Featured: Class 3 weapons, historical Colts including No. 5 Texas Paterson and 1876 Centennial Exposition SAA; Confederate Tallassee percussion carbine, circa-1835 Armstrong Kentucky rifle
DENVER, Pa., April 6, 2023 /PRNewswire/ — At every level of the antique firearms hobby, savvy collectors are guided by three non-negotiables when considering a purchase: impeccable provenance, genuine rarity and unimpeachable condition. They will find all three qualities in abundance at Morphy’s April 11-13 Firearms & Militaria Auction.
From a documented Springfield M1903 recovered from the USS California at Pearl Harbor to the only known privately held Tallassee Carbine to a five-star license plate from General Douglas MacArthur’s Korean War command vehicle, the 1,238-lot auction delivers some of the rarest and finest firearms and military relics ever to reach the marketplace.
Featured sections include unique and highly sought-after Class 3 weapons, including an MK4AS Silenced Sten machine gun; premier sporting arms, highlighted by a George Hoenig rotary rifle; and a spectacular array of investment-grade Colts.
The collector market for Class 3 weapons has continued to heat up as the supply of these strictly controlled firearms has dwindled. Morphy’s will offer several very rare and desirable Class 3 guns, each requiring BATF approval prior to transfer. A top entry is an early and exceptionally rare Soviet DHSK-38 .50-caliber heavy machine gun accompanied by its carriage and an extensive complement of accessories. Its 1939 marking dates it to the first year of the model’s production. This highly coveted weapon, formerly in a museum collection, is likely one of four that were used by the Finnish military during WWII. Estimate: $100,000–$150,000.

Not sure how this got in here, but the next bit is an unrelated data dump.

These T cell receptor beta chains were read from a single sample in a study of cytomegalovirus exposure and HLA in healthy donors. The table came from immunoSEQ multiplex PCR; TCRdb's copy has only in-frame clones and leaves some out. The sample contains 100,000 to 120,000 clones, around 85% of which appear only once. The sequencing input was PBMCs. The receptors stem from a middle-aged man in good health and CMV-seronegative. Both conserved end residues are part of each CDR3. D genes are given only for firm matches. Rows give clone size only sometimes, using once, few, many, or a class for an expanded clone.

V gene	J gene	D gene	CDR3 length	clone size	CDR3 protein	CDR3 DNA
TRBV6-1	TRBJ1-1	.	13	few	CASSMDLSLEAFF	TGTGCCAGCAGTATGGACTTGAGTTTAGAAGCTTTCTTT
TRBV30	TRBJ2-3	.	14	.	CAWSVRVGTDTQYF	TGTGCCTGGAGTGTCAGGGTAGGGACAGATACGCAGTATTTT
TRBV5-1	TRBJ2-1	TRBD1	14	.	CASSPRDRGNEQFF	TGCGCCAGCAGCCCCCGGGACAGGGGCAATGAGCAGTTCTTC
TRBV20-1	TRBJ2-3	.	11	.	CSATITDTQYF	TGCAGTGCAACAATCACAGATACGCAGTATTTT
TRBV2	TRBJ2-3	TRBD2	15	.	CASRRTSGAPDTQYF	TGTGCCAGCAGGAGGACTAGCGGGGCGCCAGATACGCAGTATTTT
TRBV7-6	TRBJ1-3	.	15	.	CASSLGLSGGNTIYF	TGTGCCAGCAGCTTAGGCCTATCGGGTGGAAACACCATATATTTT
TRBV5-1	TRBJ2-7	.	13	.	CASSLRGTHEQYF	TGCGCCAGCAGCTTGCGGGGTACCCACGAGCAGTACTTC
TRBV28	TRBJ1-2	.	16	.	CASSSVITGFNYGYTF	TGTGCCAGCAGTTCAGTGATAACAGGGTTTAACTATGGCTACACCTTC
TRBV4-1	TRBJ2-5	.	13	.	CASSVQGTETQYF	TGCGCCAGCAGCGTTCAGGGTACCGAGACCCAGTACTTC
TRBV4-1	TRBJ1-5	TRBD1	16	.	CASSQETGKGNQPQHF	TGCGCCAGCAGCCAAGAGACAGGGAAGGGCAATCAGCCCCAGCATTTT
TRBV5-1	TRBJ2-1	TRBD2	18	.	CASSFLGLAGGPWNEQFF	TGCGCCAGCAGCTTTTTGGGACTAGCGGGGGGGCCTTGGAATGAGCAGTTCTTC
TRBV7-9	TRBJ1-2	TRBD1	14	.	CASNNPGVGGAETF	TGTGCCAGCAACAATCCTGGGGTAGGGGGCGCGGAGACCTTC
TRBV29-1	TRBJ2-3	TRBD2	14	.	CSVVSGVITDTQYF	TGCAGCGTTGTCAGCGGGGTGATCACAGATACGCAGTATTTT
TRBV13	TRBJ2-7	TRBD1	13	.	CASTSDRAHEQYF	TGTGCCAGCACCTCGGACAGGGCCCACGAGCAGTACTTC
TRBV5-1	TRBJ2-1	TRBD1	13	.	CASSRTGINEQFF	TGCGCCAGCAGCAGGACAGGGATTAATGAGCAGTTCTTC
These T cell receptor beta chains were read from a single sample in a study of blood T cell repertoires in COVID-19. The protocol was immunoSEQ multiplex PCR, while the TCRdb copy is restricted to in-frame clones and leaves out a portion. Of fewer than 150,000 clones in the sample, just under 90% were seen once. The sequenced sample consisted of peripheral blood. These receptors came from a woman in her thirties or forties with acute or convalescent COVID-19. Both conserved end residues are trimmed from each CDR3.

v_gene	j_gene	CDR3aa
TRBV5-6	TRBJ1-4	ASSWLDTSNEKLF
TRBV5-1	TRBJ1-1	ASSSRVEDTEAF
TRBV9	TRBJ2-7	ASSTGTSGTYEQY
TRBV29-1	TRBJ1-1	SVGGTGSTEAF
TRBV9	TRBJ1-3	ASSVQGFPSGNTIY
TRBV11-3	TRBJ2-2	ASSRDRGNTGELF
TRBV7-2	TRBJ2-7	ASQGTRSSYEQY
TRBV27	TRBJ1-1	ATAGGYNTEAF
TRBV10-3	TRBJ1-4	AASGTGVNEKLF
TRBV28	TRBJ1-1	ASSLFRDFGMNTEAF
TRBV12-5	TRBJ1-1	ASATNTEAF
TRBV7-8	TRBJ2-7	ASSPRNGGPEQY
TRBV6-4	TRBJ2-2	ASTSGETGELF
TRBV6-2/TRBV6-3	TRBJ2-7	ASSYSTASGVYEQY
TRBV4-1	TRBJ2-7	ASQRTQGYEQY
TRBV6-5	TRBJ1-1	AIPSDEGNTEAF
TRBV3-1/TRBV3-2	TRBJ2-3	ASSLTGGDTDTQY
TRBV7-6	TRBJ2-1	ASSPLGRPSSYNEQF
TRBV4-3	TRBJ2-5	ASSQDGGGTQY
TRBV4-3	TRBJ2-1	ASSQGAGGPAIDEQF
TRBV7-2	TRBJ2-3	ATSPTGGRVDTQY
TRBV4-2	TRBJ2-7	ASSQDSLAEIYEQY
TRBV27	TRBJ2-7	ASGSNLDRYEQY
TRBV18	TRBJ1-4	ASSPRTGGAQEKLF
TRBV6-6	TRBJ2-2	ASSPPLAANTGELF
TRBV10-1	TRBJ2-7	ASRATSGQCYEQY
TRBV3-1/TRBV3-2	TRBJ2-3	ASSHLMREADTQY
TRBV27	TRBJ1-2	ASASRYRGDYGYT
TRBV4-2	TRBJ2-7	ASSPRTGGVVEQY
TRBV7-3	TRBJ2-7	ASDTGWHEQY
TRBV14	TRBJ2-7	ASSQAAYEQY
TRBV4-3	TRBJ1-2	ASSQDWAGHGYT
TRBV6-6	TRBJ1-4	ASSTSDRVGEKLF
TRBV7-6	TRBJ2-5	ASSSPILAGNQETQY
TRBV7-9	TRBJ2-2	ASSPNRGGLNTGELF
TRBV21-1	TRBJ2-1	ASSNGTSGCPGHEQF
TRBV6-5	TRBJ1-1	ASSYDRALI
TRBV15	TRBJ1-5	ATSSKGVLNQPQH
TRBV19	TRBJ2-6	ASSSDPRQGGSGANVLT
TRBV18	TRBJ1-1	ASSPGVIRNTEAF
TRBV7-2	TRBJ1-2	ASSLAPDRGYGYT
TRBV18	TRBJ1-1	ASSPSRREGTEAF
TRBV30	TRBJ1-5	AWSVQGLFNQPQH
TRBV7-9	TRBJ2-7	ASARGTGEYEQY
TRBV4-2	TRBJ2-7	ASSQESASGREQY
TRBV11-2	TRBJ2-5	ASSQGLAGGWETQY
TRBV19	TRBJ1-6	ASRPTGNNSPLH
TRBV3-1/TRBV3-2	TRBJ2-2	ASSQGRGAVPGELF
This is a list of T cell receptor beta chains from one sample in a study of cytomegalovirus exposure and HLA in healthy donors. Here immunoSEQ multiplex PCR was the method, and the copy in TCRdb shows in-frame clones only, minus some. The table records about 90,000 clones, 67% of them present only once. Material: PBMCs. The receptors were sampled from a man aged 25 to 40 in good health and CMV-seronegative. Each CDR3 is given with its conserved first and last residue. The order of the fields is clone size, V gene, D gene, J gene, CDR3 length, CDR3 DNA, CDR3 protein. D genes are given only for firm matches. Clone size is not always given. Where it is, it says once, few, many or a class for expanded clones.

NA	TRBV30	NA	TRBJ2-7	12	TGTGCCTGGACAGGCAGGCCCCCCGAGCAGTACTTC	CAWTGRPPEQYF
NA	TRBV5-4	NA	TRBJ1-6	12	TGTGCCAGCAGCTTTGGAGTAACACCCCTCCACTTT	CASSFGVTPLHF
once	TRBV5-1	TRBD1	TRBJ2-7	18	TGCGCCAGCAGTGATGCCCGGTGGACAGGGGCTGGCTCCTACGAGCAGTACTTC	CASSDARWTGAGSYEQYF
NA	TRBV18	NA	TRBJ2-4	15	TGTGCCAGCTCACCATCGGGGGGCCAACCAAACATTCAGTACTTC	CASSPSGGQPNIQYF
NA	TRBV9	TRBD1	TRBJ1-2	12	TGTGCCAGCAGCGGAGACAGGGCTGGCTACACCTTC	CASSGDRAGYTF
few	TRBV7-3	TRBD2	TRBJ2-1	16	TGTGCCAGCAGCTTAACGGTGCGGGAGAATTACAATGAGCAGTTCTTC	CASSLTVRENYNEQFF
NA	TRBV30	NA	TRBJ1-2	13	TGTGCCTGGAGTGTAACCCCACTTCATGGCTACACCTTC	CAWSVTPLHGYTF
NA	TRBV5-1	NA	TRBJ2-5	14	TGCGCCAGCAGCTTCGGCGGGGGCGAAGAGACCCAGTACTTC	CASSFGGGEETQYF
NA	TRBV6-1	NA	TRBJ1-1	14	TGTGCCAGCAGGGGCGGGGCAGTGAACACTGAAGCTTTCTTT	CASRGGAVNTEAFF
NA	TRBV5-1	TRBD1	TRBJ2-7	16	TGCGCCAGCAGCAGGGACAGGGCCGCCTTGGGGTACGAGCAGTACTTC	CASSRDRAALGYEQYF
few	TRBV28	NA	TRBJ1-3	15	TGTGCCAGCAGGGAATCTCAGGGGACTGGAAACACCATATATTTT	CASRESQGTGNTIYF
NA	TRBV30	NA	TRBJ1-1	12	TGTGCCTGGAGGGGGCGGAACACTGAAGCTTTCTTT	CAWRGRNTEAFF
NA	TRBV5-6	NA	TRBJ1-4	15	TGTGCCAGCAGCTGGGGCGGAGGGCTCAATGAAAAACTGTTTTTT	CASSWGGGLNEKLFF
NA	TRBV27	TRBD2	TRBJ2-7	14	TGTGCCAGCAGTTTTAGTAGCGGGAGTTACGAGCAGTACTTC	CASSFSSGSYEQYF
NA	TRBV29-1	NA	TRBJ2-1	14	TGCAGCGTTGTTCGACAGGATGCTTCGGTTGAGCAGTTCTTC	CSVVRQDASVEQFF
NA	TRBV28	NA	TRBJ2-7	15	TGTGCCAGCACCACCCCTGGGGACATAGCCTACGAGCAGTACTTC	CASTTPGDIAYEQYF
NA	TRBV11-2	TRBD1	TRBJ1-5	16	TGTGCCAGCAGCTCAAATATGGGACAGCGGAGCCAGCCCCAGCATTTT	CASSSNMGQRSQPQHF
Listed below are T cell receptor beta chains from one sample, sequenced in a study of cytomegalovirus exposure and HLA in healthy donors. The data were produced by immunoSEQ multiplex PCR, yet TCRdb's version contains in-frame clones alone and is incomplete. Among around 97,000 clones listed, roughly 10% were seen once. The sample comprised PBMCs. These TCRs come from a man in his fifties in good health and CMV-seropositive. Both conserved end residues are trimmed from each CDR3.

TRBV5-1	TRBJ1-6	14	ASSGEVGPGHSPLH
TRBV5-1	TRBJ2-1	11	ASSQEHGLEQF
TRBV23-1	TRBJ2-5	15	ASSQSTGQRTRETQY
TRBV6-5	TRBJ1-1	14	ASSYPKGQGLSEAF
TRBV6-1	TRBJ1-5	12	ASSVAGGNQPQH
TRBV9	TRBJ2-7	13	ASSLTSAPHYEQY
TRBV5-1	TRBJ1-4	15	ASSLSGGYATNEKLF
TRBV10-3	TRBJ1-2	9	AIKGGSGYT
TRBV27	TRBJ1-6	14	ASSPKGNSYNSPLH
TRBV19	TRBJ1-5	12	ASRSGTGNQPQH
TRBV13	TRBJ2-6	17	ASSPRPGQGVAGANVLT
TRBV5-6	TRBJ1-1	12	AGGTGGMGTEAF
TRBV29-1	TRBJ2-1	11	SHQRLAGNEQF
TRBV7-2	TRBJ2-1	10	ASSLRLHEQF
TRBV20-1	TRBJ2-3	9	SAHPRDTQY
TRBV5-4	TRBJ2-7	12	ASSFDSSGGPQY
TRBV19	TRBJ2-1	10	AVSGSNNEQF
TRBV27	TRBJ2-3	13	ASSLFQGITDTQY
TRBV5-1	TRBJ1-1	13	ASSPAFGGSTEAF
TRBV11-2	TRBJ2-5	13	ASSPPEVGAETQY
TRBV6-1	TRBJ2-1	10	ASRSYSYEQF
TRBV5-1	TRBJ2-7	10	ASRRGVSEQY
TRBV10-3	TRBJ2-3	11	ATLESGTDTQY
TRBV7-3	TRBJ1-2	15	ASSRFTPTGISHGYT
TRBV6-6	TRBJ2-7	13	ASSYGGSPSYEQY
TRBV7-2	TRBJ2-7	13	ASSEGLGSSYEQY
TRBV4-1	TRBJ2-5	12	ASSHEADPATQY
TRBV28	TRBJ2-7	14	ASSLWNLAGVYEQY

The parade of illustrious Colt handguns is led by a .45-caliber Single Action Army Revolver, one of 18 of its type that were displayed at the 1876 Centennial Exposition in Philadelphia. It was part of Colt’s legendary “Wheel of Colts” display and is documented as such in the 1877 (Henry) Folsom List, which details some of the arms Colt exhibited at the exposition. This newly discovered connoisseur’s firearm has an ivory grip and nickel and gold finish, with exquisite factory engraving. Estimate: $60,000–$120,000
A stunning survivor, a .40-caliber percussion Kentucky long rifle made circa 1835 by master gunsmith John Armstrong of Emmitsburg, Maryland, is one of only four known original Armstrong percussion rifles. Its stock is superbly carved, and it boasts a brass inlaid plate on the barrel signed JOHN ARMSTRONG and a handmade percussion lock script-signed J A. This impeccable Golden Age rifle was formerly in the Joseph Kindig collection. Estimate: $70,000–$100,000
Strong competition is expected when an extraordinarily rare Confederate Tallassee percussion carbine crosses the auction block. It is one of only 500 that were manufactured, all between June 1864 and April 1865. Few extant examples are known, with most residing in important museum collections. The carbine is marked CS / Tallassee / Ala. and is dated 1864. It is the first and only firearm of its particular type ever to be offered at auction. Estimate: $80,000–$120,000.
Truly fit for a king, a circa-1988 Armi Fabbri bespoke over/under shotgun with demi-bloc 27-inch nitro proof blued steel barrels and Italian proof marks was expertly decorated by Master Engraver Claudio Tomasoni. The motif includes game scenes, floral bouquets and tight scrolls. A flawless example in a fitted Fabbri leather case, it is estimated at $70,000–$110,000.
Morphy’s April 11-13, 2023 Firearms & Militaria Auction will be held live at the company’s Denver, Pennsylvania gallery. Bid absentee, by phone or live online through Morphy Live. Questions: call 877-968-8880, email
. Online: www.morphyauctions.com.
SOURCE Morphy Auctions